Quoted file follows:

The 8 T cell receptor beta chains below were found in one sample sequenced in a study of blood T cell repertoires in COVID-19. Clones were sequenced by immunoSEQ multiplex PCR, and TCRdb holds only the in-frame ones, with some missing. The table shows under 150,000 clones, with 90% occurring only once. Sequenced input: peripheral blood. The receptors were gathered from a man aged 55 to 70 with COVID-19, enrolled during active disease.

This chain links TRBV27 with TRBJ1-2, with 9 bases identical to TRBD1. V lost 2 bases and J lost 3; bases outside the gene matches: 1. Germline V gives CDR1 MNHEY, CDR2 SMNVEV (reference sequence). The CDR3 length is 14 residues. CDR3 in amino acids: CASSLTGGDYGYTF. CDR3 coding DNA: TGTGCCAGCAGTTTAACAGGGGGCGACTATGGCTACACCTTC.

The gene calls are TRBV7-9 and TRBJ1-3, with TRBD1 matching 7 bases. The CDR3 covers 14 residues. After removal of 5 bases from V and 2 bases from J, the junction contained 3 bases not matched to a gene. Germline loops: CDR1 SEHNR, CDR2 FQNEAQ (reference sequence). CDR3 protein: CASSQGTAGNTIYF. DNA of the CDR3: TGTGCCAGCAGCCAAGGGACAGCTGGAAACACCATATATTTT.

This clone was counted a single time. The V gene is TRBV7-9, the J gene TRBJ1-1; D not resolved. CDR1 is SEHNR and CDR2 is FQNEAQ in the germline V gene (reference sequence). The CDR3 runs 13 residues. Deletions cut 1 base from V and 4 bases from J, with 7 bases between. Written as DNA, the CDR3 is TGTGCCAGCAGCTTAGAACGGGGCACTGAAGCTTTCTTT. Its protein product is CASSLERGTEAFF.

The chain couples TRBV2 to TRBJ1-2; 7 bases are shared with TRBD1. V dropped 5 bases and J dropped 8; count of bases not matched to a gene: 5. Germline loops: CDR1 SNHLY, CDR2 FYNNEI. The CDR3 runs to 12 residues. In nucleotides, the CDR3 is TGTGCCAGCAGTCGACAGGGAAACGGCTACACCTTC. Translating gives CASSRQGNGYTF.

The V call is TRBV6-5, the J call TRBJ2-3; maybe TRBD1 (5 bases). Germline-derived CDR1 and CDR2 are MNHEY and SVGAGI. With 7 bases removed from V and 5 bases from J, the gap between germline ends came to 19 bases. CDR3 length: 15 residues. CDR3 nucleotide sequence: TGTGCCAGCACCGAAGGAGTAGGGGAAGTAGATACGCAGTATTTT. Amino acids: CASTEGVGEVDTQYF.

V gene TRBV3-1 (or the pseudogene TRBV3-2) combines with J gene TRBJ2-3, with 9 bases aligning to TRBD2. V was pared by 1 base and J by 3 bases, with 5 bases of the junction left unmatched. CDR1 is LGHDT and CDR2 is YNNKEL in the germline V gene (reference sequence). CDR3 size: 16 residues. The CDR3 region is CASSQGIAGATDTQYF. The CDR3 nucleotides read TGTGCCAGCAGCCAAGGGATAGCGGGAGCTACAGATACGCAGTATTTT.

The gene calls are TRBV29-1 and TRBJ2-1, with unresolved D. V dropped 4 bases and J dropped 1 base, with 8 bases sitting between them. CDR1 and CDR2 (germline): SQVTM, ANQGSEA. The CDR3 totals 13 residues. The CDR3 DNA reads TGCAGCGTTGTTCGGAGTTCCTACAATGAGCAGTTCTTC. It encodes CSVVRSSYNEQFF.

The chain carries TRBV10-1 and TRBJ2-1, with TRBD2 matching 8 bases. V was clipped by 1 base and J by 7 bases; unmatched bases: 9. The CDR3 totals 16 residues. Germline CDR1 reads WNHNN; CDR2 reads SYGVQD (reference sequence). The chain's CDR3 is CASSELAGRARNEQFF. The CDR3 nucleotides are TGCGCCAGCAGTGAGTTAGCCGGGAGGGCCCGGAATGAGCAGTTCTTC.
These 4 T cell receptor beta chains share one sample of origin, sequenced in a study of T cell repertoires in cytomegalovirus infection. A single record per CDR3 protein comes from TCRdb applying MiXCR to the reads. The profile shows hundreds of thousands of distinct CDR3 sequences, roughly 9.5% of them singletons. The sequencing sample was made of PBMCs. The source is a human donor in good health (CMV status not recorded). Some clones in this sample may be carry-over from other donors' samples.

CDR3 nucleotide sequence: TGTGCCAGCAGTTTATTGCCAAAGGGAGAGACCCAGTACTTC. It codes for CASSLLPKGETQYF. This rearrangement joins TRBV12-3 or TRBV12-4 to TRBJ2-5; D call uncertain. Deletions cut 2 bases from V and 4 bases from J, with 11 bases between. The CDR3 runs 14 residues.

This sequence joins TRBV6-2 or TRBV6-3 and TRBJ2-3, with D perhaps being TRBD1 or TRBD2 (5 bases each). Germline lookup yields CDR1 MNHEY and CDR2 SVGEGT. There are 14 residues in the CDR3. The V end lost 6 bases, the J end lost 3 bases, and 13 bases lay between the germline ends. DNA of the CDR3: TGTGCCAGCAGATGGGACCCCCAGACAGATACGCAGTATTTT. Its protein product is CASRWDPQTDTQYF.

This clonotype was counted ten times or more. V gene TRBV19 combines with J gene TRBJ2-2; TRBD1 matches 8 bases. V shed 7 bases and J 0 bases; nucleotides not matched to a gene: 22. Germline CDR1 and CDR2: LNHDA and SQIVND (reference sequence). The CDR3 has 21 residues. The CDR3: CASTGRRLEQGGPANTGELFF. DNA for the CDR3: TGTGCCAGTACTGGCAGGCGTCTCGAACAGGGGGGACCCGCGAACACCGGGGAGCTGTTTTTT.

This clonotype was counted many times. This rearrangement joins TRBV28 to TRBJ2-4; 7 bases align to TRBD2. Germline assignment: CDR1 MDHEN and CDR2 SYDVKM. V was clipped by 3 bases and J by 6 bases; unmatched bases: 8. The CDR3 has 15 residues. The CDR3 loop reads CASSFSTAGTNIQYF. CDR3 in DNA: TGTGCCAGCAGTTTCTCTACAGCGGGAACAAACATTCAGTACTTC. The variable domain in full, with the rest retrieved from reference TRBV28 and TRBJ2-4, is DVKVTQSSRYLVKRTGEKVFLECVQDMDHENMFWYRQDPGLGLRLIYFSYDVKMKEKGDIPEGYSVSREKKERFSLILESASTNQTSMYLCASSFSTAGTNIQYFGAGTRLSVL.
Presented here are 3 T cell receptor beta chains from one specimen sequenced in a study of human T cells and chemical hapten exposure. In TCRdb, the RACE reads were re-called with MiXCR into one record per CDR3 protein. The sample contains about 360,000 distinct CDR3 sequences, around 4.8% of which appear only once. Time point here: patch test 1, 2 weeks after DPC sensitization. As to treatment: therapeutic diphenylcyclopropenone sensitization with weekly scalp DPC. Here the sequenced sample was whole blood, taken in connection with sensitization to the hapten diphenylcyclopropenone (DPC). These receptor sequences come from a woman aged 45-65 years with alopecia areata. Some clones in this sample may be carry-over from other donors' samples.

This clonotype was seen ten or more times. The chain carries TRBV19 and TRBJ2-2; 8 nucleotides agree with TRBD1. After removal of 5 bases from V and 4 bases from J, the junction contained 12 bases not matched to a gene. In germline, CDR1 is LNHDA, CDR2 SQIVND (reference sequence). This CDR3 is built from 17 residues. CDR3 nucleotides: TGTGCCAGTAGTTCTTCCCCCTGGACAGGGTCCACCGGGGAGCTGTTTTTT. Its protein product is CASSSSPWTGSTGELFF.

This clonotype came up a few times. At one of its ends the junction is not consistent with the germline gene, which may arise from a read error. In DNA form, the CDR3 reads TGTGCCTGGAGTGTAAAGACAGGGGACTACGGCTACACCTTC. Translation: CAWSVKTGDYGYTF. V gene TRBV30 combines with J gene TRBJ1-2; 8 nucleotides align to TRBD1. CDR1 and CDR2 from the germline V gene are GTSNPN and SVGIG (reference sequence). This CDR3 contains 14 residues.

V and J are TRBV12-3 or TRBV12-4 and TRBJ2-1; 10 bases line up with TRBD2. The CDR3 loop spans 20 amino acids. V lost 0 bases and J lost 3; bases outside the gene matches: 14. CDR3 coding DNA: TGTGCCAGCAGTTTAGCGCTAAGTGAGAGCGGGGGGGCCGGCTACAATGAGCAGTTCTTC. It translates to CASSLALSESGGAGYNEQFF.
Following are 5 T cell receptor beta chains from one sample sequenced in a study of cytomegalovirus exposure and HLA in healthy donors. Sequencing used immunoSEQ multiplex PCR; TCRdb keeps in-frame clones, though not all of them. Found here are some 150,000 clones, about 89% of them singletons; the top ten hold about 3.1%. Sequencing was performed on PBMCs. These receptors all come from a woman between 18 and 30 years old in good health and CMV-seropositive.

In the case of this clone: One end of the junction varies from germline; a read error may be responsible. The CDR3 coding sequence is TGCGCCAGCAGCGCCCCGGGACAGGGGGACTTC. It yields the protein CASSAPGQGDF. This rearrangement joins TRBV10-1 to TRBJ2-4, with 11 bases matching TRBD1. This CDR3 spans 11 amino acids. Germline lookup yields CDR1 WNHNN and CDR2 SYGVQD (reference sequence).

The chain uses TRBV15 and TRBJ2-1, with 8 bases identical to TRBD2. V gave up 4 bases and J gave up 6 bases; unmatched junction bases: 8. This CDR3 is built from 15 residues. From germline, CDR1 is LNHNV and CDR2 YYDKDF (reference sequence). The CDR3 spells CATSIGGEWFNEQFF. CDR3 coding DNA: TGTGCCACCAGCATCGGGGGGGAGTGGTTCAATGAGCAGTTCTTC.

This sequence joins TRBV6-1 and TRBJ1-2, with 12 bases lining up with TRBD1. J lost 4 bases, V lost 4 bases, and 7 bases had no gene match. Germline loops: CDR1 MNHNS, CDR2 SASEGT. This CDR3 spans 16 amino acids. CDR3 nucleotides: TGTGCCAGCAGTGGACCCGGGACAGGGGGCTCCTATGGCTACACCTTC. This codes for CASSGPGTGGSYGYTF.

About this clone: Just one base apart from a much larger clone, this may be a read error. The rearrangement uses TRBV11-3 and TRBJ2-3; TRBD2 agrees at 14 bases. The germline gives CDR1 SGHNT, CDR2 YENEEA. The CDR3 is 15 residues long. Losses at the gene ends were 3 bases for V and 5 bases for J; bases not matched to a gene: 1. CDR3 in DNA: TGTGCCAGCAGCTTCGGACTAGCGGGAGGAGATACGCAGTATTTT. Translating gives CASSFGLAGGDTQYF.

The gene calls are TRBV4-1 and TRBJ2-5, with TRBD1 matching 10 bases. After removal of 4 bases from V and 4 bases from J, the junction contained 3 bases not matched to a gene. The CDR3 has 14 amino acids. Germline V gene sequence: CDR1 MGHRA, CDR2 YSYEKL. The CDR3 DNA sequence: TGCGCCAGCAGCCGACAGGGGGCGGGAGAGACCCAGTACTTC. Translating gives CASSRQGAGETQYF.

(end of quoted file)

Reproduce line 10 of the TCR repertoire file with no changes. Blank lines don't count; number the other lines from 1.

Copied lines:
These 4 T cell receptor beta chains share one sample of origin, sequenced in a study of T cell repertoires in cytomegalovirus infection. A single record per CDR3 protein comes from TCRdb applying MiXCR to the reads. The profile shows hundreds of thousands of distinct CDR3 sequences, roughly 9.5% of them singletons. The sequencing sample was made of PBMCs. The source is a human donor in good health (CMV status not recorded). Some clones in this sample may be carry-over from other donors' samples.